Post the closure of THQ’s local studios, the Australian Games Industry is reeling, but there are those who staunchly believe it can recover. We spoke to GDAA CEO Tony Reed, and the heads of Firemint and SEGA Studios Australia to discuss the impact of the closures, and the ways in which our local games industry can evolve in the future.
“It was very sad, I know a lot of the guys at Blue Tongue, and trying to find positives in this situation is difficult — it’s really just a negative thing.”
We’re talking to Rob Murray, CEO of Firemint. As his studio readies itself for the release of new IP Spy Mouse, riding high on the success of mobile titles such as Flight Control and Real Racing, he is keenly aware of the widespread effect the closure of major studios such as THQ Australia and Blue Tongue can have on local industry.
“I felt a great deal of sadness and concern for all those people,” he continues. “It’s easy to tell them to go out and start an indie or something, but that’s inviting people to start a business, it’s not much comfort to someone with a family and kids.
“I hope all the talent from both those studios find a way to, you know, use their skills in the industry and stay connected somehow, because I really feel that the Australian games industry has a great future ahead of it.”
“YOU KNOW, I PROBABLY DIDN’T SEE IT COMING…”
In the wake of the THQ closures, it is difficult to find positives. An abnormally strong Australian dollar combined with dropping share prices have seen major publishers eager to consolidate. The industry is growing, but in spurts — spurts that are becoming increasingly difficult to predict as the market continues to splinter, developing in multiple areas simultaneously.
Blue Tongue’s closure in particular — a small studio committed to making innovative, relatively cheap console games — was difficult to predict.
“Did I see it coming?” Asks Marcus Fielding. “You know, I probably didn’t see it coming. But the more I read about the share price and the difficulties with the dollar — difficulties that we too face — maybe it isn’t a surprise. Maybe the writing was on the wall.”
Marcus Fielding is the director of the newly rebranded SEGA Studios Australia, and he understands the pressures that come with being an Australian studio reliant on overseas publishers for security. He was among those made redundant when Krome closed and is now tasked with steering a new studio through some of most difficult circumstances the Australian games industry has ever faced.
“My reaction is disappointment, I was quite saddened,” says Fielding. “I have friends there. I know what it’s like to be an international recruit and be told you have 28 days to leave the country.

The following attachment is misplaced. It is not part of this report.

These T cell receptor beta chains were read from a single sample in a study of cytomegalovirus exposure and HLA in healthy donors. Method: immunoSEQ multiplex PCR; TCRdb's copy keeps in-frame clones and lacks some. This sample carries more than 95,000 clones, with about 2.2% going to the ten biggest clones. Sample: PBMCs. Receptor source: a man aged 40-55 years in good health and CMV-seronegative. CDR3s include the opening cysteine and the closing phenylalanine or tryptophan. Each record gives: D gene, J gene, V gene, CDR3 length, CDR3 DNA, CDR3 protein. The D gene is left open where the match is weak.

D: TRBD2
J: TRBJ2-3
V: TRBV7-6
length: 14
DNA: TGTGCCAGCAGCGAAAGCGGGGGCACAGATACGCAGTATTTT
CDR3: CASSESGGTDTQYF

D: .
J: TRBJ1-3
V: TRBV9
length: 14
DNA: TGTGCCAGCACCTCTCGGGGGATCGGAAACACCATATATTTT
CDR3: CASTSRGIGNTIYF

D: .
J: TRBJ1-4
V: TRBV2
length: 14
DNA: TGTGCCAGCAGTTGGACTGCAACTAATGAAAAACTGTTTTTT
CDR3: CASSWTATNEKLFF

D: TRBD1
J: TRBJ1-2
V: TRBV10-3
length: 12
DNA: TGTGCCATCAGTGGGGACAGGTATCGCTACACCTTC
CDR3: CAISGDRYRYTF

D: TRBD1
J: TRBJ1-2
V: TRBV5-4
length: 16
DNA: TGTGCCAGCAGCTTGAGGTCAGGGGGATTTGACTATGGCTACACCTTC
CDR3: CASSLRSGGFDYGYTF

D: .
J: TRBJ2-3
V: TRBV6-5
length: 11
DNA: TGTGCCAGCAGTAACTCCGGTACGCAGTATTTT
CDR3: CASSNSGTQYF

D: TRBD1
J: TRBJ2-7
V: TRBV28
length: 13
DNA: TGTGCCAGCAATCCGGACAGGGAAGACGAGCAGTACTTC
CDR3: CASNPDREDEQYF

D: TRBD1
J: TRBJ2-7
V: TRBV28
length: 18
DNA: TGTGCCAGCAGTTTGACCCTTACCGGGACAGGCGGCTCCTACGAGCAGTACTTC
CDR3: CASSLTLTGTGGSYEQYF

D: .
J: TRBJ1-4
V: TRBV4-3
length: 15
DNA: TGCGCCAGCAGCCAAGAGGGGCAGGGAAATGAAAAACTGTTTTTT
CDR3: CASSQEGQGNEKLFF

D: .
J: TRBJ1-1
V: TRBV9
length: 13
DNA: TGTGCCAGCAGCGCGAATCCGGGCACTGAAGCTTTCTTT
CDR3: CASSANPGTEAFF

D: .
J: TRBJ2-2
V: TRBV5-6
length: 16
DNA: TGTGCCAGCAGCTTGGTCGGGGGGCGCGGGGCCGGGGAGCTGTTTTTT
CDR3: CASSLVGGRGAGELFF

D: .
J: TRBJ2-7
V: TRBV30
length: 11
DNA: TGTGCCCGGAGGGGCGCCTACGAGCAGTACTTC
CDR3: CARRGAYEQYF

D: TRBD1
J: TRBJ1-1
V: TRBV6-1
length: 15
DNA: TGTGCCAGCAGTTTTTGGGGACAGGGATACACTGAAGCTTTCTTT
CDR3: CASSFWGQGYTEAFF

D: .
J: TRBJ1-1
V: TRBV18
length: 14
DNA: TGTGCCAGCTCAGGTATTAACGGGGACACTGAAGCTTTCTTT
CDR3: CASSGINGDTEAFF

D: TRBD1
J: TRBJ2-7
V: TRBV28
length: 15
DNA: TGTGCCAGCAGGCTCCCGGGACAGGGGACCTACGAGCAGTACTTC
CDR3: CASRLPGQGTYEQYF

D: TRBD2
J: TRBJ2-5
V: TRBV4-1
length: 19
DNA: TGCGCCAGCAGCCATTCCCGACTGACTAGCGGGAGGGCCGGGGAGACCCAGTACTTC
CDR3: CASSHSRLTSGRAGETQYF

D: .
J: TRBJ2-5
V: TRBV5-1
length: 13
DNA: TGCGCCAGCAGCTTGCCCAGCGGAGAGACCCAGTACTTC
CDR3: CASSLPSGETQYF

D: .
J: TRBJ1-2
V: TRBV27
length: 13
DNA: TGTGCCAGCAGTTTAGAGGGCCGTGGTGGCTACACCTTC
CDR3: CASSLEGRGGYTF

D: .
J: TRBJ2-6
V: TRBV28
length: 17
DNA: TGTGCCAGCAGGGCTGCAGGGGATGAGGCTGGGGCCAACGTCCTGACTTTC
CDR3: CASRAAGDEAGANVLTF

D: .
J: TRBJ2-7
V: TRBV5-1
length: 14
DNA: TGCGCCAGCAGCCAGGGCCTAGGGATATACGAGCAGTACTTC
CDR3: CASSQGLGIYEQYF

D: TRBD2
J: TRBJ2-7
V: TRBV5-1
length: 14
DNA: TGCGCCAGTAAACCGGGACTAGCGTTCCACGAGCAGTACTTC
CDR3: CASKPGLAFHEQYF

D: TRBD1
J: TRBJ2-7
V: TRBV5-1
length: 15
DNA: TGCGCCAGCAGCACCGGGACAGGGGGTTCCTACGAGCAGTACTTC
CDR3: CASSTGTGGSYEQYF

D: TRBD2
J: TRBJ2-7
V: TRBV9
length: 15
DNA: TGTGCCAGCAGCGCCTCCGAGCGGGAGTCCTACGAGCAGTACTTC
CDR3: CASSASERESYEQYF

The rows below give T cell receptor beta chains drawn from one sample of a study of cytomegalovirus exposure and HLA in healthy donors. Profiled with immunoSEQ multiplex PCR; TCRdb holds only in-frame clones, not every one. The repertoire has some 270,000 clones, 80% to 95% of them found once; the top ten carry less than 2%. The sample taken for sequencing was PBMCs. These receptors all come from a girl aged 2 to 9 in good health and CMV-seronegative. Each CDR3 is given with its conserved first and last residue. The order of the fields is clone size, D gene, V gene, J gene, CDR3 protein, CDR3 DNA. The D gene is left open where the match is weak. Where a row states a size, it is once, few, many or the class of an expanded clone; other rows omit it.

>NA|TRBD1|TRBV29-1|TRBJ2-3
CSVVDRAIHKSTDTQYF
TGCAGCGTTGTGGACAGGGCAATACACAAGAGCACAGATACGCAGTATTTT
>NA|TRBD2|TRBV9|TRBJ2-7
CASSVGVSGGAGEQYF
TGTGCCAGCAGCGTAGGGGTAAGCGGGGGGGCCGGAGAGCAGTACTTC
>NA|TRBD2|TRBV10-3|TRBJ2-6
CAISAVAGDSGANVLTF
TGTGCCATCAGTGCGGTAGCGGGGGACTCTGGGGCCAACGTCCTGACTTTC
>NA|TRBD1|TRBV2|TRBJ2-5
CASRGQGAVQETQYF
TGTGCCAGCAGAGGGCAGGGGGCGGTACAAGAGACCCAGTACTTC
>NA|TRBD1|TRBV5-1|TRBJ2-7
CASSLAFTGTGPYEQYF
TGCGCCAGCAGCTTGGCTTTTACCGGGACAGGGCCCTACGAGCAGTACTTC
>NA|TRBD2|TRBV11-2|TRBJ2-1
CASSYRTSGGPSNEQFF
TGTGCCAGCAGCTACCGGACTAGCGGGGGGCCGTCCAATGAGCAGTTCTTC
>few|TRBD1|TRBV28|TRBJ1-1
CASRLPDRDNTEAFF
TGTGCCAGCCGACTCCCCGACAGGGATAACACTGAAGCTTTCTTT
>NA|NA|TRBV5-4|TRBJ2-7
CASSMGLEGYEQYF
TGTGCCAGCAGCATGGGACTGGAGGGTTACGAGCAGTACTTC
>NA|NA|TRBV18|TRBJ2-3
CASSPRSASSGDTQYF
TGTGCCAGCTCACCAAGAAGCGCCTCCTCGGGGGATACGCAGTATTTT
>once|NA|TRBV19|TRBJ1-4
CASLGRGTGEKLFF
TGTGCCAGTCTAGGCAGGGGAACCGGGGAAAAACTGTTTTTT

“And it’s sad for the industry — it’s good to have competition that size around the corner. It’s good for talent growth, recruitment, so it’s really disappointing on that level as well.”
“IT’S THE DOLLAR. IT’S HIGH”
In the wake of such closures it’s tempting to endless discuss the whys and wherefores, but for Tony Reed, CEO of the Game Developers Association of Australia, the immediate task at hand is stimulating the growth of the local games industry to ensure closures of this kind can be avoided in the future.
But was the closure of Blue Tongue and THQ unavoidable?
“THQ has been reviewing its strategic direction for quite some time now and an unfortunate consequence of the decisions made in the US was the closure of the Australian studios,” says Tony. “It’s difficult to know whether anything could have been done to prevent the closure without an insight into THQ’s plans. It’s certainly a possibility that we could have presented options to prevent the closures, but without knowing all the motivations for the decision that’s pure conjecture.”
It appears the strength of the Australian dollar, in the current economic climate, was almost too difficult to bear.
“I couldn’t really speculate on THQ’s reasoning,” begins Firemint’s Rob Murray, “but they’re not necessarily in the strongest position. It’s the dollar — it’s high, and it’s moved high really quickly.”
Tony Reed agrees.
“The strength of the Aussie dollar has been a contributing factor,” he says, “as is the fact we have no supportive government programs in place to compete with other development territories, but we can’t dismiss the fact that the industry is still changing and many companies are slowly coming to terms with the opportunities that now exist.”
As a publisher-owned studio working on pre-existing IP — the upcoming Olympics Game — these are challenges that Marcus Fielding and SEGA Studios Australia are currently attempting to manage — but for now, as a studio, the focus is squarely on the product.
“I think in the bigger picture the dollar can affect us, but as a company we are really focused on the game,” claims Marcus. “I’ve seen headcounts increase here, so it hasn’t really affected us. I think in terms of longer term growth we do have to be cautious, but in all honesty it hasn’t affected us yet.”
Rob Murray from Firemint, despite his company’s recent acquisition by EA, is confident, but as a proven developer in a rapidly growing mobile market, you get the sense that he has every right to be.
“I feel very fortunate that we own our own IP here,” says Rob. “It’s a strong position to be in.